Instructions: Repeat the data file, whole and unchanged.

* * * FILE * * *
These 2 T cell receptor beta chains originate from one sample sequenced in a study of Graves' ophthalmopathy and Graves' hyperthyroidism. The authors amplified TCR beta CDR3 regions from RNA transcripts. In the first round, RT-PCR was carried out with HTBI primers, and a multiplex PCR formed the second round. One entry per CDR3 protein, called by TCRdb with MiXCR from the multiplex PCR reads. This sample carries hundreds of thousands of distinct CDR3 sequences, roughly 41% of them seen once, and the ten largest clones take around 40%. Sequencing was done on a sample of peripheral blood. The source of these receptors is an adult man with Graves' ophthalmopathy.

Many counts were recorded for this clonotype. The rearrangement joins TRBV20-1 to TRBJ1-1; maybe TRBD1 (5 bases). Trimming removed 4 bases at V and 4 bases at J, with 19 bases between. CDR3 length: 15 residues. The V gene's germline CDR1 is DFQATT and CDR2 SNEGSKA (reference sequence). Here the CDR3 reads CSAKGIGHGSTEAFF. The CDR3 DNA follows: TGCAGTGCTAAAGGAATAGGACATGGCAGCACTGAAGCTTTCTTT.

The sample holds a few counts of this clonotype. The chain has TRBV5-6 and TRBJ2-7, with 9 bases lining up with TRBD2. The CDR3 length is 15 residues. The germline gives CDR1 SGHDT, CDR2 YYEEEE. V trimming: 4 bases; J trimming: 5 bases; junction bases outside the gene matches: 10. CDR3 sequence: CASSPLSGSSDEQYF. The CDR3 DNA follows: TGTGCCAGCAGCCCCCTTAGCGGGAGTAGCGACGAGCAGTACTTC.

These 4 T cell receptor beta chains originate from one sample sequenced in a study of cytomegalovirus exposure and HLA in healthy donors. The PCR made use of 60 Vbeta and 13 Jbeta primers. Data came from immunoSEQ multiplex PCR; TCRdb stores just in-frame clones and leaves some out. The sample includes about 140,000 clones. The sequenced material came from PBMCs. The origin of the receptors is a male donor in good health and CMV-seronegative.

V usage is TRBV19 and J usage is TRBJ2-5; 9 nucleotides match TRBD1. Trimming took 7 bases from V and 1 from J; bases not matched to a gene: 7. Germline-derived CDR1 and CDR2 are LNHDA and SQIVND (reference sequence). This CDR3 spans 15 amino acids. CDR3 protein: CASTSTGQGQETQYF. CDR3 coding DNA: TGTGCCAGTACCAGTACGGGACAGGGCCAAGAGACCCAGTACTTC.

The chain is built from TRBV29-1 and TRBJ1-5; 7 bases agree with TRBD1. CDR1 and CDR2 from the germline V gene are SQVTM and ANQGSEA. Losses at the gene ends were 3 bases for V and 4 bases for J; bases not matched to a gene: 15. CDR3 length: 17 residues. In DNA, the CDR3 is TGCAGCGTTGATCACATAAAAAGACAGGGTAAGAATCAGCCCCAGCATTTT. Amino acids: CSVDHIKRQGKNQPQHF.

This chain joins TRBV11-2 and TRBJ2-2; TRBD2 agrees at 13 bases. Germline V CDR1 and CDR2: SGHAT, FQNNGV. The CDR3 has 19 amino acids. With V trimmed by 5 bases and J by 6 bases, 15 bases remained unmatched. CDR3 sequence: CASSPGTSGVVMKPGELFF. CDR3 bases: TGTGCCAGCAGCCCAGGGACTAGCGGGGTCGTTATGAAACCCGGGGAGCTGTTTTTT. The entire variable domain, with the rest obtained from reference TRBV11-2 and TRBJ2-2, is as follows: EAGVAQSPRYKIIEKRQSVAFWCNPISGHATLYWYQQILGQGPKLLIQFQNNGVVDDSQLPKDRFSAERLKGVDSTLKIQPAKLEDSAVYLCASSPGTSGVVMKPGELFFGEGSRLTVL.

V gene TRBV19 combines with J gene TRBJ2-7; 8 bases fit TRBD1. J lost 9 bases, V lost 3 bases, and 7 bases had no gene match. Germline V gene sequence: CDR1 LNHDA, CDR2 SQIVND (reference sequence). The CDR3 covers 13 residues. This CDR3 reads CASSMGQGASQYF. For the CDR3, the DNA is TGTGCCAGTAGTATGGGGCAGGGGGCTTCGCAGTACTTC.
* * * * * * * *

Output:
These 2 T cell receptor beta chains originate from one sample sequenced in a study of Graves' ophthalmopathy and Graves' hyperthyroidism. The authors amplified TCR beta CDR3 regions from RNA transcripts. In the first round, RT-PCR was carried out with HTBI primers, and a multiplex PCR formed the second round. One entry per CDR3 protein, called by TCRdb with MiXCR from the multiplex PCR reads. This sample carries hundreds of thousands of distinct CDR3 sequences, roughly 41% of them seen once, and the ten largest clones take around 40%. Sequencing was done on a sample of peripheral blood. The source of these receptors is an adult man with Graves' ophthalmopathy.

Many counts were recorded for this clonotype. The rearrangement joins TRBV20-1 to TRBJ1-1; maybe TRBD1 (5 bases). Trimming removed 4 bases at V and 4 bases at J, with 19 bases between. CDR3 length: 15 residues. The V gene's germline CDR1 is DFQATT and CDR2 SNEGSKA (reference sequence). Here the CDR3 reads CSAKGIGHGSTEAFF. The CDR3 DNA follows: TGCAGTGCTAAAGGAATAGGACATGGCAGCACTGAAGCTTTCTTT.

The sample holds a few counts of this clonotype. The chain has TRBV5-6 and TRBJ2-7, with 9 bases lining up with TRBD2. The CDR3 length is 15 residues. The germline gives CDR1 SGHDT, CDR2 YYEEEE. V trimming: 4 bases; J trimming: 5 bases; junction bases outside the gene matches: 10. CDR3 sequence: CASSPLSGSSDEQYF. The CDR3 DNA follows: TGTGCCAGCAGCCCCCTTAGCGGGAGTAGCGACGAGCAGTACTTC.

These 4 T cell receptor beta chains originate from one sample sequenced in a study of cytomegalovirus exposure and HLA in healthy donors. The PCR made use of 60 Vbeta and 13 Jbeta primers. Data came from immunoSEQ multiplex PCR; TCRdb stores just in-frame clones and leaves some out. The sample includes about 140,000 clones. The sequenced material came from PBMCs. The origin of the receptors is a male donor in good health and CMV-seronegative.

V usage is TRBV19 and J usage is TRBJ2-5; 9 nucleotides match TRBD1. Trimming took 7 bases from V and 1 from J; bases not matched to a gene: 7. Germline-derived CDR1 and CDR2 are LNHDA and SQIVND (reference sequence). This CDR3 spans 15 amino acids. CDR3 protein: CASTSTGQGQETQYF. CDR3 coding DNA: TGTGCCAGTACCAGTACGGGACAGGGCCAAGAGACCCAGTACTTC.

The chain is built from TRBV29-1 and TRBJ1-5; 7 bases agree with TRBD1. CDR1 and CDR2 from the germline V gene are SQVTM and ANQGSEA. Losses at the gene ends were 3 bases for V and 4 bases for J; bases not matched to a gene: 15. CDR3 length: 17 residues. In DNA, the CDR3 is TGCAGCGTTGATCACATAAAAAGACAGGGTAAGAATCAGCCCCAGCATTTT. Amino acids: CSVDHIKRQGKNQPQHF.

This chain joins TRBV11-2 and TRBJ2-2; TRBD2 agrees at 13 bases. Germline V CDR1 and CDR2: SGHAT, FQNNGV. The CDR3 has 19 amino acids. With V trimmed by 5 bases and J by 6 bases, 15 bases remained unmatched. CDR3 sequence: CASSPGTSGVVMKPGELFF. CDR3 bases: TGTGCCAGCAGCCCAGGGACTAGCGGGGTCGTTATGAAACCCGGGGAGCTGTTTTTT. The entire variable domain, with the rest obtained from reference TRBV11-2 and TRBJ2-2, is as follows: EAGVAQSPRYKIIEKRQSVAFWCNPISGHATLYWYQQILGQGPKLLIQFQNNGVVDDSQLPKDRFSAERLKGVDSTLKIQPAKLEDSAVYLCASSPGTSGVVMKPGELFFGEGSRLTVL.

V gene TRBV19 combines with J gene TRBJ2-7; 8 bases fit TRBD1. J lost 9 bases, V lost 3 bases, and 7 bases had no gene match. Germline V gene sequence: CDR1 LNHDA, CDR2 SQIVND (reference sequence). The CDR3 covers 13 residues. This CDR3 reads CASSMGQGASQYF. For the CDR3, the DNA is TGTGCCAGTAGTATGGGGCAGGGGGCTTCGCAGTACTTC.